2. Study of Command and Control (C&C) Structures on Integrating Unmanned Autonomous Systems (UAS) into Manned Environments

    DTIC Science & Technology

    2012-09-01

    Systems UAV Unmanned Aerial Vehicle UNet- PANDA Underwater Networked Pop-Up Ambient Noise Data Acquisition USV Unmanned Surface Vehicle UUV Unmanned...1 Predator and could easily be mistaken for a “ giant - scale” radio controlled model airplane, some of which have wingspreads greater than 20 feet...cooled, two- cycle, two-cylinder power plant, designed for giant -scale model planes, which produces 16.5 horsepower from just over nine cubic inches

  3. Development of fire test methods for airplane interior materials

    NASA Technical Reports Server (NTRS)

    Tustin, E. A.

    1978-01-01

    Fire tests were conducted in a 737 airplane fuselage at NASA-JSC to characterize jet fuel fires in open steel pans (simulating post-crash fire sources and a ruptured airplane fuselage) and to characterize fires in some common combustibles (simulating in-flight fire sources). Design post-crash and in-flight fire source selections were based on these data. Large panels of airplane interior materials were exposed to closely-controlled large scale heating simulations of the two design fire sources in a Boeing fire test facility utilizing a surplused 707 fuselage section. Small samples of the same airplane materials were tested by several laboratory fire test methods. Large scale and laboratory scale data were examined for correlative factors. Published data for dangerous hazard levels in a fire environment were used as the basis for developing a method to select the most desirable material where trade-offs in heat, smoke and gaseous toxicant evolution must be considered.

  4. 77 FR 69568 - Special Conditions: Bombardier Aerospace, Model BD-500-1A10 and BD-500-1A11 Airplanes; Sidestick...

    Federal Register 2010, 2011, 2012, 2013, 2014

    2012-11-20

    ... Aerospace, Model BD-500-1A10 and BD-500-1A11 Airplanes; Sidestick Controllers AGENCY: Federal Aviation... Bombardier Aerospace Model BD-500-1A10 and BD-500-1A11 airplanes are equipped with a sidestick controller... conditions for the Bombardier Aerospace Model BD-500-1A10 and BD-500-1A11 airplanes. These airplanes...

  5. Optically controlled welding system

    NASA Technical Reports Server (NTRS)

    Gordon, Stephen S. (Inventor)

    1988-01-01

    An optically controlled welding system wherein a welding torch having through-the-torch viewing capabilities is provided with an optical beam splitter to create a transmitted view and a reflective view of a welding operation. These views are converted to digital signals which are then processed and utilized by a computerized robotic welder to make the welding torch responsive thereto. Other features include an actively cooled electrode holder which minimizes a blocked portion of the view by virtue of being constructed of a single spoke or arm, and a weld pool contour detector comprising a laser beam directed onto the weld pool with the position of specular radiation reflected therefrom, being characteristic of a penetrated or unpenetrated condition of the weld pool.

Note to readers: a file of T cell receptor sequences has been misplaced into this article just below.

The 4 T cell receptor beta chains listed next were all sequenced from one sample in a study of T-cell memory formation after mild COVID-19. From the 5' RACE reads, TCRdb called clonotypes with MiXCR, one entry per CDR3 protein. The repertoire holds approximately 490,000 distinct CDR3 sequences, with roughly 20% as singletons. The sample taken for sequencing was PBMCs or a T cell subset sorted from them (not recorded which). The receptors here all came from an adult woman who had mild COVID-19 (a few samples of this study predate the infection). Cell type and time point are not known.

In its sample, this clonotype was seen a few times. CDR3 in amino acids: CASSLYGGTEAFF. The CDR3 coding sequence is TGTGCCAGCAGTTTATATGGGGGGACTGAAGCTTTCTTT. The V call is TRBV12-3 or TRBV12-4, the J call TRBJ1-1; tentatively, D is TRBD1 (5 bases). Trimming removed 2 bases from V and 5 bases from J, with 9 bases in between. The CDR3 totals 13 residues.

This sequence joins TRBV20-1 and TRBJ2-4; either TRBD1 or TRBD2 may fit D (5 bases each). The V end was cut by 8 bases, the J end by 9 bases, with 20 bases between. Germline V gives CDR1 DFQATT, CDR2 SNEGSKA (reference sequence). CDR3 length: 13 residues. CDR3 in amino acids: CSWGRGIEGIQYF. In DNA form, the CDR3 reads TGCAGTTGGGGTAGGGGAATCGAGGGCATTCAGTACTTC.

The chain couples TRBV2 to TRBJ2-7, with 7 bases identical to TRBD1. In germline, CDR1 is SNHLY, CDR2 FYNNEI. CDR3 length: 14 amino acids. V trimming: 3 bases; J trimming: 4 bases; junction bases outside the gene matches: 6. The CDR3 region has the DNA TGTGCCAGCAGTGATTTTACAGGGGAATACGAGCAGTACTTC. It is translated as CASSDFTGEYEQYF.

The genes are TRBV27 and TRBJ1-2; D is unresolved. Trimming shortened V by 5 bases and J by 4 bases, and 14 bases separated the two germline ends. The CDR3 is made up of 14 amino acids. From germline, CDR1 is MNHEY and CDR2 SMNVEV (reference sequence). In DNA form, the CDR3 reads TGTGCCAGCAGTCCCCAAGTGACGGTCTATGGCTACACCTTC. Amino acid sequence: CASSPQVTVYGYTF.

6. Pollution control system

    SciTech Connect

    Voliva, B.H.; Bernstein, I.B.

    1984-09-25

    A pollution control system is disclosed wherein condensable pollutants are removed from a high-temperature gas stream by counterflow contact in a vertical tower with downwardly flowing, relatively cool absorbent oil. The absorbent is at a sufficiently low temperature so as to rapidly condense a portion of the pollutants in order to form a fog of fine droplets of pollutant entrained by the gas stream, which fog is incapable of being absorbed by the absorbent. The remainder of the condensable pollutants is removed by downwardly flowing absorbent oil, and the gas and entrained fog are directed from the tower to gas/droplet separation means, such as an electrostatic precipitator. The fog is thereby separated from the gas and substantially pollutant-free gas is discharged to the atmosphere.

  7. Optically controlled welding system

    NASA Technical Reports Server (NTRS)

    Gordon, Stephen S. (Inventor)

    1989-01-01

    An optically controlled welding system (10) wherein a welding torch (12) having through-the-torch viewing capabilities is provided with an optical beam splitter (56) to create a transmitted view and a reflective view of a welding operation. These views are converted to digital signals which are then processed and utilized by a computerized robotic welder (15) to make the welding torch responsive thereto. Other features includes an actively cooled electrode holder (26) which minimizes a blocked portion of the view by virtue of being constructed of a single spoke or arm (28) and a weld pool contour detector (14) comprising a laser beam directed onto the weld pool with the position of specular radiation reflected therefrom being characteristic of a penetrated or unpenetrated condition of the weld pool.

  8. Simulation study of an automatic trim system for reducing the control forces on a light twin after an engine failure

    NASA Technical Reports Server (NTRS)

    Stewart, E. C.; Brown, P. W.

    1985-01-01